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Topic: sensor for powder mixer (Read 579 times) previous topic - next topic

procrastinator

Oct 17, 2017, 05:33 pm Last Edit: Oct 17, 2017, 05:39 pm by procrastinator
do you have any idea what kind of sensor i will use to detect if a powder ingredients is well mixed? ill build a mixer that will mix a 2 kinds of fine powder and i really need a sensor that would say that mixing process is done by detecting if the ingredients is well distributed . bcs time-based is not allowed help me pls thanks

p.s wish its not sensitive in water too

jremington

#1
Oct 17, 2017, 05:54 pm Last Edit: Oct 17, 2017, 05:55 pm by jremington
Seems like an impossible task for a sensor.

How would you define "well distributed"?

wvmarle

Times may have changed, but...

Some 20 years ago I worked for a day in a mixing company. They were doing test mixes of up to a few tons. Out of curiousity I asked them, how they know whether it's mixed well. They basically answered that they generally don't know, that they can't tell, and simply mix for a certain time. The longer you mix the better the distribution is. You basically mix as long as you need to get the desired mix, which is largely based on experience.

If you have two materials with very different colour, e.g. black and white, or yellow and blue, you may get away with a colour sensor.

If two fine materials with the same or similar colour there's not much you can do other than taking samples and checking it carefully in the lab for consistency (making sure you don't mix it in transit to the lab or while handling it).
Quality of answers is related to the quality of questions. Good questions will get good answers. Useless answers are a sign of a poor question.

DaveEvans


procrastinator

iws thinking about color sensor too but i had a doubt, what if the part detected by the sensor is mix and reach the set point color but the other part is not well mixed. so it inaccurate

jremington

That is an excellent doubt!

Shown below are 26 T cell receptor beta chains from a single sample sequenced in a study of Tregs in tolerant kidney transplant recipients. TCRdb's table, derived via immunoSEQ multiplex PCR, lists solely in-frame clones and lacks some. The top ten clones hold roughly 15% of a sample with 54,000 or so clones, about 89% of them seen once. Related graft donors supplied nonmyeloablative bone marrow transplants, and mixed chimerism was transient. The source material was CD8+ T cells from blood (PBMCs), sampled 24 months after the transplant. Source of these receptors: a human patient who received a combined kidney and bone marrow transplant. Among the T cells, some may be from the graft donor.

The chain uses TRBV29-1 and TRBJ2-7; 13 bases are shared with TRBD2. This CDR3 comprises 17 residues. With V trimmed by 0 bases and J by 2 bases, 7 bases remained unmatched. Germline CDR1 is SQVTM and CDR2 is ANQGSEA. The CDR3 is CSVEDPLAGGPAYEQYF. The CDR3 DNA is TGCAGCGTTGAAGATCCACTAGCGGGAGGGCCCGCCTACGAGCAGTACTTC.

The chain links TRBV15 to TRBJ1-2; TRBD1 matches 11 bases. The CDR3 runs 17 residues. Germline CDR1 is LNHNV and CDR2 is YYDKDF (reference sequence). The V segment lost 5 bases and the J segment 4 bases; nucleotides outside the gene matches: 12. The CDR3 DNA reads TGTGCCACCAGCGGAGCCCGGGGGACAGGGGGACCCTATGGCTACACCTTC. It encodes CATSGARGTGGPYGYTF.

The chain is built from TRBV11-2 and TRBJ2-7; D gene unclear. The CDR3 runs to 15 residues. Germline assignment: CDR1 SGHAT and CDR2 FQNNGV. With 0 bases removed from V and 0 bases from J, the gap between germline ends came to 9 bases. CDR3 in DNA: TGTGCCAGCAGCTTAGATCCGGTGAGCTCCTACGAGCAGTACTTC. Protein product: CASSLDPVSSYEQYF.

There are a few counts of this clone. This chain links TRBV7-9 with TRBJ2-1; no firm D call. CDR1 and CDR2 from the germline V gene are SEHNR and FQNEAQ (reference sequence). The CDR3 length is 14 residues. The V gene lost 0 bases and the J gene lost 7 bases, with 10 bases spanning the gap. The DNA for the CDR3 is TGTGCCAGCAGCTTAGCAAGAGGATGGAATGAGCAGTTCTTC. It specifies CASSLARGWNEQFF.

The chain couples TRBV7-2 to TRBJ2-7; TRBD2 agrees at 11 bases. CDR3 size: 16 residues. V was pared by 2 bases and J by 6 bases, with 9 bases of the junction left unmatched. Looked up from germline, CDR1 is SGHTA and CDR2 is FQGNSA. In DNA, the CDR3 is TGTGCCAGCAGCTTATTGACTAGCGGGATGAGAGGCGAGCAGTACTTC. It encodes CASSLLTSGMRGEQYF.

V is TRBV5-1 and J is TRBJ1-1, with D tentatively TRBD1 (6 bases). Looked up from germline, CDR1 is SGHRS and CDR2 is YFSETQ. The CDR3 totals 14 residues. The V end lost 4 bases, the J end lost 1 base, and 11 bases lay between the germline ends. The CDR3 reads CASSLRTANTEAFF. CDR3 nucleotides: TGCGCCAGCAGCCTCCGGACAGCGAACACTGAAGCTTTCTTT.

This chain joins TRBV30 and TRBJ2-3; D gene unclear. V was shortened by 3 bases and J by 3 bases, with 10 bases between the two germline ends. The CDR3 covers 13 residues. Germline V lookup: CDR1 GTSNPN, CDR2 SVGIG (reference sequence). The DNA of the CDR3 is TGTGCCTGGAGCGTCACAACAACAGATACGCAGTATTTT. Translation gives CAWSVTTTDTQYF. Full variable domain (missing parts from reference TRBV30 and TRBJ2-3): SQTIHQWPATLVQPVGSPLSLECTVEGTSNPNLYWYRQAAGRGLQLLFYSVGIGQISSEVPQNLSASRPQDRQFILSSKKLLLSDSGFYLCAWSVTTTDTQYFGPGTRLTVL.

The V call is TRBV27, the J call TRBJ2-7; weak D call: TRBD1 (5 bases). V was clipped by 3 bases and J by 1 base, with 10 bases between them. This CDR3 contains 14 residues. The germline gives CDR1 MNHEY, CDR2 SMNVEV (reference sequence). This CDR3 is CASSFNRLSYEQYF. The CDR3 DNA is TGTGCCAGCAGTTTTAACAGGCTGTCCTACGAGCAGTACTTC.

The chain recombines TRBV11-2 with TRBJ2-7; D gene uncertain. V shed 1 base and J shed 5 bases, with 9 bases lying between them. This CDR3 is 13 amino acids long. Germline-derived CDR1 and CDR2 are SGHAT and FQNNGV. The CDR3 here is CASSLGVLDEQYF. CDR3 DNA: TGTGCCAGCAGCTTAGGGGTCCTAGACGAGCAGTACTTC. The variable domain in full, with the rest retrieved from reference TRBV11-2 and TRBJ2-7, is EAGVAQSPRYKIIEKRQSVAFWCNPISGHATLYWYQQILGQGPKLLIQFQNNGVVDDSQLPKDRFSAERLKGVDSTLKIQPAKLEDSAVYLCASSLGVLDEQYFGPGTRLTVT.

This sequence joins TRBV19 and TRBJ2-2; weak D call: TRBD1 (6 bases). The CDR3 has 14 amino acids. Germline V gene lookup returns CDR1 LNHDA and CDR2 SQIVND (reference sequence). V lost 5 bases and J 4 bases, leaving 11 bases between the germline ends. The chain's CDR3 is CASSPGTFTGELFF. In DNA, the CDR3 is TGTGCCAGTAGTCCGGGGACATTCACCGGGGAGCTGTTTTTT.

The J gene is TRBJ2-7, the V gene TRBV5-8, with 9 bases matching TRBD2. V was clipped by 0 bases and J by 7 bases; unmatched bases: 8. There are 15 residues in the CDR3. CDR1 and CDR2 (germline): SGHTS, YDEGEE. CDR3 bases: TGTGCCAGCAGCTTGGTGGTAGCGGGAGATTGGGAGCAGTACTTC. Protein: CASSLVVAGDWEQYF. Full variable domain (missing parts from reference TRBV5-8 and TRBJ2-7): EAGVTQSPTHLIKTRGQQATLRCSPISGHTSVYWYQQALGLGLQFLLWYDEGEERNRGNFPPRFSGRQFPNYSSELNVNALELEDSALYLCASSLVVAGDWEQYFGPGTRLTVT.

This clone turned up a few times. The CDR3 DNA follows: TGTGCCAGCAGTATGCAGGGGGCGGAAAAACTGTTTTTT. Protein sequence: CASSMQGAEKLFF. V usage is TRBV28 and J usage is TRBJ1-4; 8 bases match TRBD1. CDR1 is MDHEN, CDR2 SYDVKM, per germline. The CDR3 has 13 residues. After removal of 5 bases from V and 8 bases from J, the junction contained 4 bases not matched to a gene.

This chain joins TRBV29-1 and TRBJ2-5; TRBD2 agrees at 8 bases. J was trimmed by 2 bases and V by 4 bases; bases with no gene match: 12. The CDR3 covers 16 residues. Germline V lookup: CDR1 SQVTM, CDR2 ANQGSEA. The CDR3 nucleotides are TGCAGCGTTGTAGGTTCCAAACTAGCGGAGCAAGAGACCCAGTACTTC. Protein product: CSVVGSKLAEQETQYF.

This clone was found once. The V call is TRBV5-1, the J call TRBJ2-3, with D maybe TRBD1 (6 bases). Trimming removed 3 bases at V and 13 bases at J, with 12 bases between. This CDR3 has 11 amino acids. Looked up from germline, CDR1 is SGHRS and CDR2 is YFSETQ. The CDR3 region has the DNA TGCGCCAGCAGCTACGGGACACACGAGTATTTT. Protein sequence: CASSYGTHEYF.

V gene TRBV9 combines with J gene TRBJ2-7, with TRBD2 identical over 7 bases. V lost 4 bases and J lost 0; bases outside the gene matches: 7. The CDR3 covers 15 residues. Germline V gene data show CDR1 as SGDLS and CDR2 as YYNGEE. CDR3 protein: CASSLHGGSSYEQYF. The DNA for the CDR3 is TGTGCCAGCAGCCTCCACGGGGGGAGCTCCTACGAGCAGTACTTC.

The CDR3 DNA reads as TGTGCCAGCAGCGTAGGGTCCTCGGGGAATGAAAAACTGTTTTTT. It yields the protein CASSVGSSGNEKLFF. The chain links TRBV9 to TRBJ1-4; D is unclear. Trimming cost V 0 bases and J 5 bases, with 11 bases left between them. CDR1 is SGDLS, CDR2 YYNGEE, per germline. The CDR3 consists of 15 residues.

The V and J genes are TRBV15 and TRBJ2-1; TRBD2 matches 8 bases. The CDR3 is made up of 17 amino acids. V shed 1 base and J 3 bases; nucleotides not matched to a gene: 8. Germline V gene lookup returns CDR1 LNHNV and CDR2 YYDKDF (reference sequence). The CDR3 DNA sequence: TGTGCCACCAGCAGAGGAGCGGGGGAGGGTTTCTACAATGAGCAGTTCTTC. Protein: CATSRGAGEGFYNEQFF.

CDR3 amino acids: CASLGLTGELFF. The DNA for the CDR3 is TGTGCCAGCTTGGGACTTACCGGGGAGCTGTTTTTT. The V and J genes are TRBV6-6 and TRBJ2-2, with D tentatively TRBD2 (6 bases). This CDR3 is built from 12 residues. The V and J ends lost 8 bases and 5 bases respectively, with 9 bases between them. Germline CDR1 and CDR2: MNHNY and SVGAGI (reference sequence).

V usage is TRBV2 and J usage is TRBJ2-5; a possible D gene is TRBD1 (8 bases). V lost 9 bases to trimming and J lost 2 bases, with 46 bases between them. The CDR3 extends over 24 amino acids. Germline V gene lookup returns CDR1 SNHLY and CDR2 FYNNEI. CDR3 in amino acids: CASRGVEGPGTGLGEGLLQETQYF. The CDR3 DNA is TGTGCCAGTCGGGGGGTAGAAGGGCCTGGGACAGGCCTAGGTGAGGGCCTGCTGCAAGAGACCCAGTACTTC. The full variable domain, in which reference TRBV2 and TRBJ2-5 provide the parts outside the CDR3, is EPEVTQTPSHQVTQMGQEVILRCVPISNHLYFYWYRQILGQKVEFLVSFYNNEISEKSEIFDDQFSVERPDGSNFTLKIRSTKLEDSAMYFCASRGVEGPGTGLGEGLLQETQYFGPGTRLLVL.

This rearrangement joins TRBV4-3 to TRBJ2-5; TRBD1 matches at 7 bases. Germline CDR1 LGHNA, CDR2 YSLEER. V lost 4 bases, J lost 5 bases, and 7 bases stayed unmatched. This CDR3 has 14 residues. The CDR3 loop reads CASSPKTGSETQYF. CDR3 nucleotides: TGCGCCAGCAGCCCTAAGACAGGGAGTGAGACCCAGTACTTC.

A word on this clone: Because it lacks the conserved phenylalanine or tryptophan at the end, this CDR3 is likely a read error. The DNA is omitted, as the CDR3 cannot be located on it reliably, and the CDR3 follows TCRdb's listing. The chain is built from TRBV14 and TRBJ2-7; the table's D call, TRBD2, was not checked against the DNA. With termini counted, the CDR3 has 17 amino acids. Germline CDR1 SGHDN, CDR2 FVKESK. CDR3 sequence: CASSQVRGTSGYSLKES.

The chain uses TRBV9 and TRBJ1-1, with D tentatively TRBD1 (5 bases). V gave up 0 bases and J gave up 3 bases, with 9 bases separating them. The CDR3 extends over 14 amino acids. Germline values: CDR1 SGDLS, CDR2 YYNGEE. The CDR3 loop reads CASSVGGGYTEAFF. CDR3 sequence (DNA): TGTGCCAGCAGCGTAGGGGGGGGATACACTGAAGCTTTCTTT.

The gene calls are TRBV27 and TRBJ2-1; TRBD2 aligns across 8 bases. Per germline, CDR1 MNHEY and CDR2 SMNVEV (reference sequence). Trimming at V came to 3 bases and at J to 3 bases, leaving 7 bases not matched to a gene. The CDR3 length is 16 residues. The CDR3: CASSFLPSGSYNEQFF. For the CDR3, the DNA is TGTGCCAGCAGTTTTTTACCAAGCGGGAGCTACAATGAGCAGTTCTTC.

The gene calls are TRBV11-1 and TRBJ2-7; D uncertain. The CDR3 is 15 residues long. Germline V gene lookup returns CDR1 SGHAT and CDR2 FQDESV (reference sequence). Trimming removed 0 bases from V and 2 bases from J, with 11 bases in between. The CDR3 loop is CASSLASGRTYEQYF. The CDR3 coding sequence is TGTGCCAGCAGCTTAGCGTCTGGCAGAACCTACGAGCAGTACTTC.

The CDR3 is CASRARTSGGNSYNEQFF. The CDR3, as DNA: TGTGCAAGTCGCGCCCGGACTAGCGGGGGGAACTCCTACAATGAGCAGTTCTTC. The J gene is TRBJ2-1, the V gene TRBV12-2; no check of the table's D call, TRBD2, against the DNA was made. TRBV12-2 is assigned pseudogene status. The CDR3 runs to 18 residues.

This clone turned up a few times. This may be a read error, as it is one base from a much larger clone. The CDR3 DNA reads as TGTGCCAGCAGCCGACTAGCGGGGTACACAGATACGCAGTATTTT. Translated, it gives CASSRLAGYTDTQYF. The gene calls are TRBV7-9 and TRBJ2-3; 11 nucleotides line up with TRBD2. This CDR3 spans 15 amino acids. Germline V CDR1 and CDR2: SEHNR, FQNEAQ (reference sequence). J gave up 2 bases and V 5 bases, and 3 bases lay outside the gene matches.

procrastinator

or can you give me atleast a theory, or technical/ study that says time is very important in mixing process so that i can prove theres no other way but to use a time-based in my automated mixer. thank you so much

MorganS

To analyze this, you've got to simplify the problem. Think about shuffling cards. That's a kind of mixing. How do you define "adequately mixed" for a deck of cards?

Well, one way might be to say "How many times do I need to shuffle for there to be an equal probability for a card starting in any position ending up at the top of the deck?" That would really be thoroughly shuffled if the bottom card at the start had the same probability of getting to the top as the card which started at the top. I don't remember the details of the analysis but it does end up with a simple number like 7. If you shuffle the cards 7 times, the deck is totally shuffled.

So, for a particle of powder which started on the left side, can it end up on the right side of the mix? Well, one rotation of the mixer blades can move it only so far. So just count the rotations, which are probably at a constant speed, so you could also count time.

Once you've determined the number of minutes mixing required for your particular mixer, then you just always run it for that time.
"The problem is in the code you didn't post."

DaveEvans

#8
Oct 19, 2017, 06:07 am Last Edit: Oct 19, 2017, 06:08 am by DaveEvans
Not surprisingly, simply googling

powder mixing sensors

yields many hits, including one that promises  "continuous insight in the homogeneity of a mixture without interrupting the mixing process to take samples. This results in a clear picture of the quality of the mixture..."

MarkT

do you have any idea what kind of sensor i will use to detect if a powder ingredients is well mixed?
Sounds pretty much impossible in the general case.  So some specifics of which powders are involved
and there properties is a necessary starting point.
[ I will NOT respond to personal messages, I WILL delete them, use the forum please ]

wvmarle

or can you give me atleast a theory, or technical/ study that says time is very important in mixing process so that i can prove theres no other way but to use a time-based in my automated mixer. thank you so much
You still didn't answer the question which exact powders you are trying to mix.
Quality of answers is related to the quality of questions. Good questions will get good answers. Useless answers are a sign of a poor question.

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